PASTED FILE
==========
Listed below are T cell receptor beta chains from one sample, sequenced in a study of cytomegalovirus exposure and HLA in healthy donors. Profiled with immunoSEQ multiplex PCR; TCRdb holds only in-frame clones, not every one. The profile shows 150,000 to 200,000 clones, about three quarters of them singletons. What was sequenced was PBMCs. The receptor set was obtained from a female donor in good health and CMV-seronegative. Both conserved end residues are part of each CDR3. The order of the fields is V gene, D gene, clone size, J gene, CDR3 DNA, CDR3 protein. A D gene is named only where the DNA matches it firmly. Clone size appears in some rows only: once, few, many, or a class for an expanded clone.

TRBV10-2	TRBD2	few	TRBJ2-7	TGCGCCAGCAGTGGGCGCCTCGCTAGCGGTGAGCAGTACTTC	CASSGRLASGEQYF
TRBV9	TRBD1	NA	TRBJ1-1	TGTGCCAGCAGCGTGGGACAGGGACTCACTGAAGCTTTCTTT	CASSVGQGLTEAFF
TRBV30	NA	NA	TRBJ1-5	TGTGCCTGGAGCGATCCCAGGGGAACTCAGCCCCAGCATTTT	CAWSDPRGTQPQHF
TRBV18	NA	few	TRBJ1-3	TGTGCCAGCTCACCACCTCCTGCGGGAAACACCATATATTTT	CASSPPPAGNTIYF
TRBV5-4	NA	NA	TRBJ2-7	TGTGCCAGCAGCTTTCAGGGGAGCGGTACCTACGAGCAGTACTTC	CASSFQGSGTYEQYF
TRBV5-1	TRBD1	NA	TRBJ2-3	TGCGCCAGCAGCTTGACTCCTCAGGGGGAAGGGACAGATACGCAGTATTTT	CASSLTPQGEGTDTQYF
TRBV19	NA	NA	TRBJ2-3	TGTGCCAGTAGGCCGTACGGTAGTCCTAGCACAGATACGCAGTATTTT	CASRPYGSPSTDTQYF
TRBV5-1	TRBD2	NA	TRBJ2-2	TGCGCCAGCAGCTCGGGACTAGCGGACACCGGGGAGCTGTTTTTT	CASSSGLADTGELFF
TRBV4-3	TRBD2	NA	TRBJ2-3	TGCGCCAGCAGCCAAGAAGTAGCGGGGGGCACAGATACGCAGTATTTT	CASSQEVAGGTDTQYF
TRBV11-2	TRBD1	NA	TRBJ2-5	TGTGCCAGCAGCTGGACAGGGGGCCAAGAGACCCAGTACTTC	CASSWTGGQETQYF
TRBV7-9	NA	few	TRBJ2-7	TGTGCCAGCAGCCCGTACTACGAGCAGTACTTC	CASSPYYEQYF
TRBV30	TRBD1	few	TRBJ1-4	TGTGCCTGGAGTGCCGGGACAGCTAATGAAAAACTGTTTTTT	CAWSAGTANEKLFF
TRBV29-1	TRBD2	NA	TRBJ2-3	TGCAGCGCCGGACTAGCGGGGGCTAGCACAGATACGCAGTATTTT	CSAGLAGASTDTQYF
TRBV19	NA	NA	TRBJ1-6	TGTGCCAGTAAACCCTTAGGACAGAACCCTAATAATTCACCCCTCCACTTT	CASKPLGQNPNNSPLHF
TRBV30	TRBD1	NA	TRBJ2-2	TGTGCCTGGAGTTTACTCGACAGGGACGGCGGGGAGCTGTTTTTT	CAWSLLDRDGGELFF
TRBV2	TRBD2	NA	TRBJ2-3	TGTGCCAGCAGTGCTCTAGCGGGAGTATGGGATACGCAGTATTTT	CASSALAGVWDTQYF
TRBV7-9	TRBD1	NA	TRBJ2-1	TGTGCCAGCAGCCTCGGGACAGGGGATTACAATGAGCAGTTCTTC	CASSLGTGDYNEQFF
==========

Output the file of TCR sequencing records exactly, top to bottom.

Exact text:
Listed below are T cell receptor beta chains from one sample, sequenced in a study of cytomegalovirus exposure and HLA in healthy donors. Profiled with immunoSEQ multiplex PCR; TCRdb holds only in-frame clones, not every one. The profile shows 150,000 to 200,000 clones, about three quarters of them singletons. What was sequenced was PBMCs. The receptor set was obtained from a female donor in good health and CMV-seronegative. Both conserved end residues are part of each CDR3. The order of the fields is V gene, D gene, clone size, J gene, CDR3 DNA, CDR3 protein. A D gene is named only where the DNA matches it firmly. Clone size appears in some rows only: once, few, many, or a class for an expanded clone.

TRBV10-2	TRBD2	few	TRBJ2-7	TGCGCCAGCAGTGGGCGCCTCGCTAGCGGTGAGCAGTACTTC	CASSGRLASGEQYF
TRBV9	TRBD1	NA	TRBJ1-1	TGTGCCAGCAGCGTGGGACAGGGACTCACTGAAGCTTTCTTT	CASSVGQGLTEAFF
TRBV30	NA	NA	TRBJ1-5	TGTGCCTGGAGCGATCCCAGGGGAACTCAGCCCCAGCATTTT	CAWSDPRGTQPQHF
TRBV18	NA	few	TRBJ1-3	TGTGCCAGCTCACCACCTCCTGCGGGAAACACCATATATTTT	CASSPPPAGNTIYF
TRBV5-4	NA	NA	TRBJ2-7	TGTGCCAGCAGCTTTCAGGGGAGCGGTACCTACGAGCAGTACTTC	CASSFQGSGTYEQYF
TRBV5-1	TRBD1	NA	TRBJ2-3	TGCGCCAGCAGCTTGACTCCTCAGGGGGAAGGGACAGATACGCAGTATTTT	CASSLTPQGEGTDTQYF
TRBV19	NA	NA	TRBJ2-3	TGTGCCAGTAGGCCGTACGGTAGTCCTAGCACAGATACGCAGTATTTT	CASRPYGSPSTDTQYF
TRBV5-1	TRBD2	NA	TRBJ2-2	TGCGCCAGCAGCTCGGGACTAGCGGACACCGGGGAGCTGTTTTTT	CASSSGLADTGELFF
TRBV4-3	TRBD2	NA	TRBJ2-3	TGCGCCAGCAGCCAAGAAGTAGCGGGGGGCACAGATACGCAGTATTTT	CASSQEVAGGTDTQYF
TRBV11-2	TRBD1	NA	TRBJ2-5	TGTGCCAGCAGCTGGACAGGGGGCCAAGAGACCCAGTACTTC	CASSWTGGQETQYF
TRBV7-9	NA	few	TRBJ2-7	TGTGCCAGCAGCCCGTACTACGAGCAGTACTTC	CASSPYYEQYF
TRBV30	TRBD1	few	TRBJ1-4	TGTGCCTGGAGTGCCGGGACAGCTAATGAAAAACTGTTTTTT	CAWSAGTANEKLFF
TRBV29-1	TRBD2	NA	TRBJ2-3	TGCAGCGCCGGACTAGCGGGGGCTAGCACAGATACGCAGTATTTT	CSAGLAGASTDTQYF
TRBV19	NA	NA	TRBJ1-6	TGTGCCAGTAAACCCTTAGGACAGAACCCTAATAATTCACCCCTCCACTTT	CASKPLGQNPNNSPLHF
TRBV30	TRBD1	NA	TRBJ2-2	TGTGCCTGGAGTTTACTCGACAGGGACGGCGGGGAGCTGTTTTTT	CAWSLLDRDGGELFF
TRBV2	TRBD2	NA	TRBJ2-3	TGTGCCAGCAGTGCTCTAGCGGGAGTATGGGATACGCAGTATTTT	CASSALAGVWDTQYF
TRBV7-9	TRBD1	NA	TRBJ2-1	TGTGCCAGCAGCCTCGGGACAGGGGATTACAATGAGCAGTTCTTC	CASSLGTGDYNEQFF